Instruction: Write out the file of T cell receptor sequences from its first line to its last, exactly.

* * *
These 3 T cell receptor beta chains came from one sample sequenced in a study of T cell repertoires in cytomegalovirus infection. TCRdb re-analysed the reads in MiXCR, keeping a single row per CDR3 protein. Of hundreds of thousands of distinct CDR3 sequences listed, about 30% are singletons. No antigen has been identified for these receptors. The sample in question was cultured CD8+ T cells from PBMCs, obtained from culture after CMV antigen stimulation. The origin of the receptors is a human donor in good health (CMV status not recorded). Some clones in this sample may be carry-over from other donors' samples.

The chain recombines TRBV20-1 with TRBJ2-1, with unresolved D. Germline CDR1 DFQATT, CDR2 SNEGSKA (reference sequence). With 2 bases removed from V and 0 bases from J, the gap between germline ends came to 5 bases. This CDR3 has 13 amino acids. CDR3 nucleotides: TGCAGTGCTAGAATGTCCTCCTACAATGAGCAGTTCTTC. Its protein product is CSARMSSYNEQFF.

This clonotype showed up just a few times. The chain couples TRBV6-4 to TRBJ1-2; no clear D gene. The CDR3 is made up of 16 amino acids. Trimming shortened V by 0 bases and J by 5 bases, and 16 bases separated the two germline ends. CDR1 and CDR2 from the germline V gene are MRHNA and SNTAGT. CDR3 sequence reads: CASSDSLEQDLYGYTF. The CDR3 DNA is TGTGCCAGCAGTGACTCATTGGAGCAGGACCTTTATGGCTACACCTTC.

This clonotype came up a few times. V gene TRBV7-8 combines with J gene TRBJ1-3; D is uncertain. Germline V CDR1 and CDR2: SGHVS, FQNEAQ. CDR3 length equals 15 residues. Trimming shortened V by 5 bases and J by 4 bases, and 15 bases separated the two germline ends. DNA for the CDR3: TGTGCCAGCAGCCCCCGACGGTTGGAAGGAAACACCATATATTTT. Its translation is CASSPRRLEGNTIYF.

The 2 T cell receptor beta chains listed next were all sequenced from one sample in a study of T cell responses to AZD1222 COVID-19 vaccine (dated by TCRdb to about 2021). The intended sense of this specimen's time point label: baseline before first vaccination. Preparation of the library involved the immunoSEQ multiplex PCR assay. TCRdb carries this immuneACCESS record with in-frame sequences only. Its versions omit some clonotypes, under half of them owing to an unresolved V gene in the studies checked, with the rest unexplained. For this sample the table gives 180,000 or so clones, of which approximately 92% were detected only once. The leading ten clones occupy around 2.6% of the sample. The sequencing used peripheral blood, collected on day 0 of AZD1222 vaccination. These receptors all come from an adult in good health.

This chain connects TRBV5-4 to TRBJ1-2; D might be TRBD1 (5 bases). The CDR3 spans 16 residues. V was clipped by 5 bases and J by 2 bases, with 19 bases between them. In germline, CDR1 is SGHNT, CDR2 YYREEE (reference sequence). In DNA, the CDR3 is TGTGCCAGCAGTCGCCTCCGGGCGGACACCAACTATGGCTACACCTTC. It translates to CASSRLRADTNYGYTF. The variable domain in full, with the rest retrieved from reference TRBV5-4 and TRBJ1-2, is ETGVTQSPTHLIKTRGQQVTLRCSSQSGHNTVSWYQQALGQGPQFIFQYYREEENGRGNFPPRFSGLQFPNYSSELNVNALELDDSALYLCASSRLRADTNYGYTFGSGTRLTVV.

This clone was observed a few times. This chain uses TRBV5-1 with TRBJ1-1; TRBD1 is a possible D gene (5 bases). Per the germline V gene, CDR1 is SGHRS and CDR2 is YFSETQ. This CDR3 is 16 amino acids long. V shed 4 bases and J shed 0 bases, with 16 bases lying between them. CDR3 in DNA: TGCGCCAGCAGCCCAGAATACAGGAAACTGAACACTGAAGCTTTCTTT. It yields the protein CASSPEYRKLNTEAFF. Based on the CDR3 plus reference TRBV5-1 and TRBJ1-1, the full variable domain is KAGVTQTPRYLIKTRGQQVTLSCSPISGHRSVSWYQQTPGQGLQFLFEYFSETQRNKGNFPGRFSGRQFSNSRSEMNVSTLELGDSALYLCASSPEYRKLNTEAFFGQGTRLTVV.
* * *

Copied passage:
These 3 T cell receptor beta chains came from one sample sequenced in a study of T cell repertoires in cytomegalovirus infection. TCRdb re-analysed the reads in MiXCR, keeping a single row per CDR3 protein. Of hundreds of thousands of distinct CDR3 sequences listed, about 30% are singletons. No antigen has been identified for these receptors. The sample in question was cultured CD8+ T cells from PBMCs, obtained from culture after CMV antigen stimulation. The origin of the receptors is a human donor in good health (CMV status not recorded). Some clones in this sample may be carry-over from other donors' samples.

The chain recombines TRBV20-1 with TRBJ2-1, with unresolved D. Germline CDR1 DFQATT, CDR2 SNEGSKA (reference sequence). With 2 bases removed from V and 0 bases from J, the gap between germline ends came to 5 bases. This CDR3 has 13 amino acids. CDR3 nucleotides: TGCAGTGCTAGAATGTCCTCCTACAATGAGCAGTTCTTC. Its protein product is CSARMSSYNEQFF.

This clonotype showed up just a few times. The chain couples TRBV6-4 to TRBJ1-2; no clear D gene. The CDR3 is made up of 16 amino acids. Trimming shortened V by 0 bases and J by 5 bases, and 16 bases separated the two germline ends. CDR1 and CDR2 from the germline V gene are MRHNA and SNTAGT. CDR3 sequence reads: CASSDSLEQDLYGYTF. The CDR3 DNA is TGTGCCAGCAGTGACTCATTGGAGCAGGACCTTTATGGCTACACCTTC.

This clonotype came up a few times. V gene TRBV7-8 combines with J gene TRBJ1-3; D is uncertain. Germline V CDR1 and CDR2: SGHVS, FQNEAQ. CDR3 length equals 15 residues. Trimming shortened V by 5 bases and J by 4 bases, and 15 bases separated the two germline ends. DNA for the CDR3: TGTGCCAGCAGCCCCCGACGGTTGGAAGGAAACACCATATATTTT. Its translation is CASSPRRLEGNTIYF.

The 2 T cell receptor beta chains listed next were all sequenced from one sample in a study of T cell responses to AZD1222 COVID-19 vaccine (dated by TCRdb to about 2021). The intended sense of this specimen's time point label: baseline before first vaccination. Preparation of the library involved the immunoSEQ multiplex PCR assay. TCRdb carries this immuneACCESS record with in-frame sequences only. Its versions omit some clonotypes, under half of them owing to an unresolved V gene in the studies checked, with the rest unexplained. For this sample the table gives 180,000 or so clones, of which approximately 92% were detected only once. The leading ten clones occupy around 2.6% of the sample. The sequencing used peripheral blood, collected on day 0 of AZD1222 vaccination. These receptors all come from an adult in good health.

This chain connects TRBV5-4 to TRBJ1-2; D might be TRBD1 (5 bases). The CDR3 spans 16 residues. V was clipped by 5 bases and J by 2 bases, with 19 bases between them. In germline, CDR1 is SGHNT, CDR2 YYREEE (reference sequence). In DNA, the CDR3 is TGTGCCAGCAGTCGCCTCCGGGCGGACACCAACTATGGCTACACCTTC. It translates to CASSRLRADTNYGYTF. The variable domain in full, with the rest retrieved from reference TRBV5-4 and TRBJ1-2, is ETGVTQSPTHLIKTRGQQVTLRCSSQSGHNTVSWYQQALGQGPQFIFQYYREEENGRGNFPPRFSGLQFPNYSSELNVNALELDDSALYLCASSRLRADTNYGYTFGSGTRLTVV.

This clone was observed a few times. This chain uses TRBV5-1 with TRBJ1-1; TRBD1 is a possible D gene (5 bases). Per the germline V gene, CDR1 is SGHRS and CDR2 is YFSETQ. This CDR3 is 16 amino acids long. V shed 4 bases and J shed 0 bases, with 16 bases lying between them. CDR3 in DNA: TGCGCCAGCAGCCCAGAATACAGGAAACTGAACACTGAAGCTTTCTTT. It yields the protein CASSPEYRKLNTEAFF. Based on the CDR3 plus reference TRBV5-1 and TRBJ1-1, the full variable domain is KAGVTQTPRYLIKTRGQQVTLSCSPISGHRSVSWYQQTPGQGLQFLFEYFSETQRNKGNFPGRFSGRQFSNSRSEMNVSTLELGDSALYLCASSPEYRKLNTEAFFGQGTRLTVV.